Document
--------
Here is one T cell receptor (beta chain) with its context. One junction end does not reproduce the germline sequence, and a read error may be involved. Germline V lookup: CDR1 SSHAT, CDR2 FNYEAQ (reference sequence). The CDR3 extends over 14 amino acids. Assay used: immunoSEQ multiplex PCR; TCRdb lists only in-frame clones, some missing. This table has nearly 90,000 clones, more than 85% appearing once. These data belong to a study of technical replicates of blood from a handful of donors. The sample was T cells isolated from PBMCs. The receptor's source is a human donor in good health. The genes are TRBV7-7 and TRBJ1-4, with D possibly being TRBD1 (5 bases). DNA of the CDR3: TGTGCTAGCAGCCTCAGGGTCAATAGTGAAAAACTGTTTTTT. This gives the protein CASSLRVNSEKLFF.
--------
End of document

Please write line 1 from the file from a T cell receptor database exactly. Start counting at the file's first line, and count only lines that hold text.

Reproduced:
Here is one T cell receptor (beta chain) with its context. One junction end does not reproduce the germline sequence, and a read error may be involved. Germline V lookup: CDR1 SSHAT, CDR2 FNYEAQ (reference sequence). The CDR3 extends over 14 amino acids. Assay used: immunoSEQ multiplex PCR; TCRdb lists only in-frame clones, some missing. This table has nearly 90,000 clones, more than 85% appearing once. These data belong to a study of technical replicates of blood from a handful of donors. The sample was T cells isolated from PBMCs. The receptor's source is a human donor in good health. The genes are TRBV7-7 and TRBJ1-4, with D possibly being TRBD1 (5 bases). DNA of the CDR3: TGTGCTAGCAGCCTCAGGGTCAATAGTGAAAAACTGTTTTTT. This gives the protein CASSLRVNSEKLFF.